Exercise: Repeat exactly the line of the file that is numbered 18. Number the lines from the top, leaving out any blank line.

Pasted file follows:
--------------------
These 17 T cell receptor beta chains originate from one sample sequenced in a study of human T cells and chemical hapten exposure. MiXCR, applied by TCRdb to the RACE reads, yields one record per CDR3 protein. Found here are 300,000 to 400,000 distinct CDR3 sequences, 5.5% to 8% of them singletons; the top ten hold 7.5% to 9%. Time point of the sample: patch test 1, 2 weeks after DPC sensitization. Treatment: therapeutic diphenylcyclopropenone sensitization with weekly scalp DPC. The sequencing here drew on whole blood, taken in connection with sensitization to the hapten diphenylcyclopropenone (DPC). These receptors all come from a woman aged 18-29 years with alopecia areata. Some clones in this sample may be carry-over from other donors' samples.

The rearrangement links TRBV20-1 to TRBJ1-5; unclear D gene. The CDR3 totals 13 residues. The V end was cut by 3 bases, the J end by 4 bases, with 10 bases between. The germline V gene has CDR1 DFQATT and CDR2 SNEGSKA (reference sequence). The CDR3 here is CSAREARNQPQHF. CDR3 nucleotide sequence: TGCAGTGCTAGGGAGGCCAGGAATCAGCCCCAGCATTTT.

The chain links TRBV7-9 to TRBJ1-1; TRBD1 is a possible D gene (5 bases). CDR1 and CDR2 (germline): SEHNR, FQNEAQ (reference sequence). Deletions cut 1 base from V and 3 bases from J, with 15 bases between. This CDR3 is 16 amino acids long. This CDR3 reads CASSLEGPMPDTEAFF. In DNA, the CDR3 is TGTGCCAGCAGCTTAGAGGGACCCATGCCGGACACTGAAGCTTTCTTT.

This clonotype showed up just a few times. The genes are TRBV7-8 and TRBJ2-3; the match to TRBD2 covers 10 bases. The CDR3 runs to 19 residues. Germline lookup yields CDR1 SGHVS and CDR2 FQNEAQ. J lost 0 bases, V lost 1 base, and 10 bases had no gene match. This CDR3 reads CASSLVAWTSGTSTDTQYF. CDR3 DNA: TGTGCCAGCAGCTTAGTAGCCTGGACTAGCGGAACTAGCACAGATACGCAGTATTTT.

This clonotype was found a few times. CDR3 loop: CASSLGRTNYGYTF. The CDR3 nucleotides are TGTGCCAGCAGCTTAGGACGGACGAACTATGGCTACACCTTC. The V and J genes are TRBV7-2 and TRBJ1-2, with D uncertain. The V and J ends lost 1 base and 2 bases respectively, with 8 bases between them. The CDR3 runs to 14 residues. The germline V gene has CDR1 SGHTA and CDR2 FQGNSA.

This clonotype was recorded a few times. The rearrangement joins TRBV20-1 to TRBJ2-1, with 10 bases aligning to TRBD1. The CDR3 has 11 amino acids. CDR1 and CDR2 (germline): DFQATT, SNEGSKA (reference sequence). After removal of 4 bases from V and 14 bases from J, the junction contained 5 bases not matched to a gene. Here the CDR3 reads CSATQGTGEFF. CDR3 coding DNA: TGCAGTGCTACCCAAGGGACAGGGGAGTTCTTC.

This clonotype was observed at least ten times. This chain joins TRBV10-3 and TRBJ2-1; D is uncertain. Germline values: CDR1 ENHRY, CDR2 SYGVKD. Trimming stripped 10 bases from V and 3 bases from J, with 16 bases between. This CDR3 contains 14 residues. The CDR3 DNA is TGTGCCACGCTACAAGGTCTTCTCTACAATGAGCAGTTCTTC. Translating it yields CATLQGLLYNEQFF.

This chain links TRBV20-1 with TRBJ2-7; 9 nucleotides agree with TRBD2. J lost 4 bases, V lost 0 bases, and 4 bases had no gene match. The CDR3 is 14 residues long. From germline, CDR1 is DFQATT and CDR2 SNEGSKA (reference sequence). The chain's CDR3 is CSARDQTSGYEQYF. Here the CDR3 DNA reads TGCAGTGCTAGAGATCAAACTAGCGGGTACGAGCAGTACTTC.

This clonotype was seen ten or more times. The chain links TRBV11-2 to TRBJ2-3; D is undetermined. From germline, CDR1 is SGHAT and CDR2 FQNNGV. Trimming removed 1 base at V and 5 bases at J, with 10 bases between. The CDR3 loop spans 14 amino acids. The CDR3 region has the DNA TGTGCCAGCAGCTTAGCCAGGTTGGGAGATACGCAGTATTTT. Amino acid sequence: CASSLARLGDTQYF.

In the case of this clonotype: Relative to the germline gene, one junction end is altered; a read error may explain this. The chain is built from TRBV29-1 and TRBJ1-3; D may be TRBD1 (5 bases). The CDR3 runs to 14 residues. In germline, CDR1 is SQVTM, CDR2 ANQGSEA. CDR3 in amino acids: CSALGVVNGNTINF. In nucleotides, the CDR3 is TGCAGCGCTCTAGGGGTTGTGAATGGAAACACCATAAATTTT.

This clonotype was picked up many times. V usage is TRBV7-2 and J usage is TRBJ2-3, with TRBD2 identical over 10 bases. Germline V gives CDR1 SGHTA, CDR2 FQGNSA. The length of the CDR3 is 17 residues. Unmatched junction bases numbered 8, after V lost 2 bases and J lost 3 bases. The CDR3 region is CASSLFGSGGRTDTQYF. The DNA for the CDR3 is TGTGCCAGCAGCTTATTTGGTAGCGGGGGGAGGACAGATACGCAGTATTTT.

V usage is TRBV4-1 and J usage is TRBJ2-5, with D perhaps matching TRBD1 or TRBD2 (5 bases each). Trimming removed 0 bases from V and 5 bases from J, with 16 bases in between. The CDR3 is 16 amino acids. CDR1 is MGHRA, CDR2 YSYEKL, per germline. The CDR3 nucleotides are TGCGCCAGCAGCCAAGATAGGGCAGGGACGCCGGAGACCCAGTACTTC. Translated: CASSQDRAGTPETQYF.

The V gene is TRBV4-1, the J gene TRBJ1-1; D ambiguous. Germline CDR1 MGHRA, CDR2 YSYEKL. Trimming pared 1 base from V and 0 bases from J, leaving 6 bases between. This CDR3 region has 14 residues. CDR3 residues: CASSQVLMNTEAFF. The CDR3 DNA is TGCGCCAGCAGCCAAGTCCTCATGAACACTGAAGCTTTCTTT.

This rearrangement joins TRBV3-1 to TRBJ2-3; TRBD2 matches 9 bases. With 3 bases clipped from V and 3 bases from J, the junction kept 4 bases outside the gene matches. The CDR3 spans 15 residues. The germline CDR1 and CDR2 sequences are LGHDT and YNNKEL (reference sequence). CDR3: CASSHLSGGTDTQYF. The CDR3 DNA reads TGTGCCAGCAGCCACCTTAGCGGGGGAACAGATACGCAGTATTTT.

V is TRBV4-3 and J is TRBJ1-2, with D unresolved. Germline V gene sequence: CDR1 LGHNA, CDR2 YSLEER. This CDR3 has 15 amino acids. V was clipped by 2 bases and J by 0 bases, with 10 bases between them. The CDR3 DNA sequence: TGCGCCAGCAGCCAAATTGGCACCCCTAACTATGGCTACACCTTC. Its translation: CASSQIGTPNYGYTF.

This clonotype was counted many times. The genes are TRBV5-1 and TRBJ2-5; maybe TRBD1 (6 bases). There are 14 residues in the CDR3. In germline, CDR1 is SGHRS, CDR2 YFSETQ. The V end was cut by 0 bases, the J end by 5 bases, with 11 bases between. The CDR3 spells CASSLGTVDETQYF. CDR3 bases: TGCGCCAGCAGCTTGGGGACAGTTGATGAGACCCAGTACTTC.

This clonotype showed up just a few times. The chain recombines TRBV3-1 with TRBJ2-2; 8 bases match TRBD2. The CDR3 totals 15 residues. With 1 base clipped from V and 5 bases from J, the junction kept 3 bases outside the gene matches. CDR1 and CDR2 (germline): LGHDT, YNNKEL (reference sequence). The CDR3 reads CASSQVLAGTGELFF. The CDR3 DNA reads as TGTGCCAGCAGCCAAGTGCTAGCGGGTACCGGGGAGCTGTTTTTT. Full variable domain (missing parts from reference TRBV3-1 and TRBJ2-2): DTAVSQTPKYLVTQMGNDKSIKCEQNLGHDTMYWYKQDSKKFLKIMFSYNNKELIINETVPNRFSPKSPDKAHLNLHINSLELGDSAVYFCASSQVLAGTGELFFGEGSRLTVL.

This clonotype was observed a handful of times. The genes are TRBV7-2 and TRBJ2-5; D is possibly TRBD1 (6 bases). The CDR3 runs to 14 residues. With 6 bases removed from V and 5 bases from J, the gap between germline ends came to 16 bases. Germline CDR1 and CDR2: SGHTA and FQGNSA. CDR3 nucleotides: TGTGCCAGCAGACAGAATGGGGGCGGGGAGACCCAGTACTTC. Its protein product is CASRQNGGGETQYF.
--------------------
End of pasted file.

This clonotype was observed a handful of times. The genes are TRBV7-2 and TRBJ2-5; D is possibly TRBD1 (6 bases). The CDR3 runs to 14 residues. With 6 bases removed from V and 5 bases from J, the gap between germline ends came to 16 bases. Germline CDR1 and CDR2: SGHTA and FQGNSA. CDR3 nucleotides: TGTGCCAGCAGACAGAATGGGGGCGGGGAGACCCAGTACTTC. Its protein product is CASRQNGGGETQYF.